FICTION: The Bribe, Part two

By Drum Digital
22 November 2016

"I know how this all looks, but it’s not what you think."

By Pamela Muyoba

For months Matomola was a worried man. He sometimes had nightmares about being caught and getting arrested. But a year went by and nothing happened. He began to think there was nothing to worry about.

One day, Matomola received a text message from an unknown number. The person who sent the text wanted to meet him somewhere private. Matomola immediately figured it was a client, and he smiled, thinking how lucky he was, because his cash flow had dried up and he needed money. So, when his shift was over, he immediately went to meet the stranger at the place they had agreed.

"Officer, thank you for coming at such short notice."

Matomola thought he had seen the man somewhere because he looked familiar.

"Have we met before?"

"I don't think so. Why d'you ask?"

"Your face looks familiar, as if I've seen you before."

"Maybe it's because I appear in a lot of financial publications. You must have seen me in one of them.”

The stranger then introduced himself as business mogul Thomas Magugwe. He claimed to have been involved in a sexual assault case.

"I'm a very rich and famous person and the last thing I need is bad publicity. I'm always speaking out against the abuse of women and I support several women's organisations. It would look bad if I'm found guilty of taking advantage of a young woman."

"With all due respect sir, what you did was wrong," Matomola answered.

"I know, but what is done is done, and there's nothing I can do. We all make mistakes and that's why I'm asking for your help. All you have to do is name your price."

Matomola was impressed because most of his clients used to come up with a price. But with Mr. Magugwe he could choose any amount that he wanted. Such opportunities were rare and he had to make the best of it. He demanded R80 000 and the man had no problem in paying it. Matomola then asked his client to give him a little time to get hold of the docket.

His wife was anxiously waiting at home. "How did it go?" she asked.

"It was perfect; Mr. Magugwe is willing to pay any amount."

"It sounds too good to be true. What if this is a trap?"

"You're right, Chuma. What should we do?"

"I have an idea, let's Google Magugwe, check him out on the internet. If he's really so famous and rich as he claims, we'll find something. "

They searched for his name on the internet and the man was indeed extremely rich. He owned a mine, a radio station and a lot more. He was genuine because the information on the internet dated back many years and there was no way he could have made up all the data. And the photos on the internet were a perfect match for the face of the man Matomola had met. He was definitely not an impostor.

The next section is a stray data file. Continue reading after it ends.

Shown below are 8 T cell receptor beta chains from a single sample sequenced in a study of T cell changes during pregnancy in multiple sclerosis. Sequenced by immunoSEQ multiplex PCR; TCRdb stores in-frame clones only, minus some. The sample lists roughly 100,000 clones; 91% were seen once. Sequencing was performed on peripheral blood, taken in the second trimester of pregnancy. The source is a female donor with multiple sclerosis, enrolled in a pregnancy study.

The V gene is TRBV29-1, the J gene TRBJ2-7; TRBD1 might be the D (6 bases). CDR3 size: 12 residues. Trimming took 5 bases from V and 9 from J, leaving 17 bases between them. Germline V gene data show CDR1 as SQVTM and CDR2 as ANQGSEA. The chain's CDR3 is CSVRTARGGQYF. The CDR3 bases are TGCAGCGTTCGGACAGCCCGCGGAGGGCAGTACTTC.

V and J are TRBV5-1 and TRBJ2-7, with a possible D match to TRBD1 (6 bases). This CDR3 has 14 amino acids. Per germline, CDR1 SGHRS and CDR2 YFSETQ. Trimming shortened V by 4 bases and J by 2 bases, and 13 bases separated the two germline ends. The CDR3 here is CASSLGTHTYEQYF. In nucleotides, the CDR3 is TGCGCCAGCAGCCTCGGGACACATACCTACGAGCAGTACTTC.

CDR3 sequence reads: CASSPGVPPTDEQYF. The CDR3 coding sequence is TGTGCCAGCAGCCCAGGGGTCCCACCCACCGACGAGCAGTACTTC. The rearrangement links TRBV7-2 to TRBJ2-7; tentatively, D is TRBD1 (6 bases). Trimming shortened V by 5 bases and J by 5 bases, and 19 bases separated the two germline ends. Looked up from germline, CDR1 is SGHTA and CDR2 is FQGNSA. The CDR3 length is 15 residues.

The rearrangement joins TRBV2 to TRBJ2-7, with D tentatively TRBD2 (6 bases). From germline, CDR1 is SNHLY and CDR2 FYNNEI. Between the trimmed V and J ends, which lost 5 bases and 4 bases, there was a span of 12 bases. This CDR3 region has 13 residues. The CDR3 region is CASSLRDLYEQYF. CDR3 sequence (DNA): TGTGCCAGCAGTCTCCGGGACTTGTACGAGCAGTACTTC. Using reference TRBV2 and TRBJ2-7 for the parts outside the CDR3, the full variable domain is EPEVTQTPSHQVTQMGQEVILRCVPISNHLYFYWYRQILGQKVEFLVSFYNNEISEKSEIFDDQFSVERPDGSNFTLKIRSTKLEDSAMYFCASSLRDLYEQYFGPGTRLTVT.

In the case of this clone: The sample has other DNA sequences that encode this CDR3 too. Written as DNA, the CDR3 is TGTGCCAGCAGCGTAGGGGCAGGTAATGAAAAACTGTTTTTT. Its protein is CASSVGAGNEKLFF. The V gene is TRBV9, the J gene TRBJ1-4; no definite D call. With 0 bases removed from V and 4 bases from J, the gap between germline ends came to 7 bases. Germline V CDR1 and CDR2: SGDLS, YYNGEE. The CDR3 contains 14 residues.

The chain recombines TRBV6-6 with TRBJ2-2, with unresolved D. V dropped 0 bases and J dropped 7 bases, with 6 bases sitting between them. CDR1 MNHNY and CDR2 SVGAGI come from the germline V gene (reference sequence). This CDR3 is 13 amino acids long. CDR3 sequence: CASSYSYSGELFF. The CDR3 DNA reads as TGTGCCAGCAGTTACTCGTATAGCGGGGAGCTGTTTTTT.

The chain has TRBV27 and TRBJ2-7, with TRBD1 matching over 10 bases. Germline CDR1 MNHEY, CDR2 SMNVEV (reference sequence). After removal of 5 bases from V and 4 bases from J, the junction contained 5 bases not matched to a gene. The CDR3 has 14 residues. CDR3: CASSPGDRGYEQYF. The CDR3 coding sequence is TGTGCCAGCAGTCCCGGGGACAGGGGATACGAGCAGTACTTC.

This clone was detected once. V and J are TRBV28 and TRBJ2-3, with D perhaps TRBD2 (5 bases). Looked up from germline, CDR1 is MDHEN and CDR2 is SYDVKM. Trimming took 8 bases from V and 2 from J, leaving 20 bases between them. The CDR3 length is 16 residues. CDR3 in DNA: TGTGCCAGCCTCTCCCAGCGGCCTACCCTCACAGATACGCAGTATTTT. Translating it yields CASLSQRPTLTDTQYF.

Matomola went about things and stole Magugwe's docket. He called him and they agreed to meet at their usual place. Magaugwe was happy to see Matomola with the docket, and said, "I knew you were a fast and reliable man."

"You got that right! Because I've been doing this thing for a while now and I don't intend to stop any time soon."

Matomola gave the docket to his client, who wrote and signed the hefty cheque and handed it over. Matomola took it and gave a big smile.

"I hope that's the last smile I see on your face," said Magugwe, and Matomola was confused. But things were made simple for him when Officer Magugwe pulled out his police ID.

"Call me Skhumbuzo! Internal Police Investigation Department,” he said proudly.

Matomola stammered, "No wonder your face was familiar. But how did you manage to pull everything off? Even a fake name and information on the internet!"

"You're in no position to ask questions. But everything was real. It's a great help to me, having a twin brother who's in business. And as a matter of fact, he's rolling in money. All I had to do was use his name. What you read on the internet was real, and it's a good thing that my brother only talks business in his interviews – never about his family or personal matters. Because of that, many people don't know he's got an identical twin brother."

Matomola knew he had been trapped and there was no way out.

He said:

Skhumbuzo Magugwe laughed. "Even when you're caught you still want to deny everything! When I heard about your case I insisted on handling it myself, because rotten apples like you give the cops a bad name. If the lawmakers can't serve justice, where are the people going to get it? I hope you get a stiff sentence."

Then Detective Skhumbuzo Magugwe handcuffed Matomola and read him his rights.

The End.

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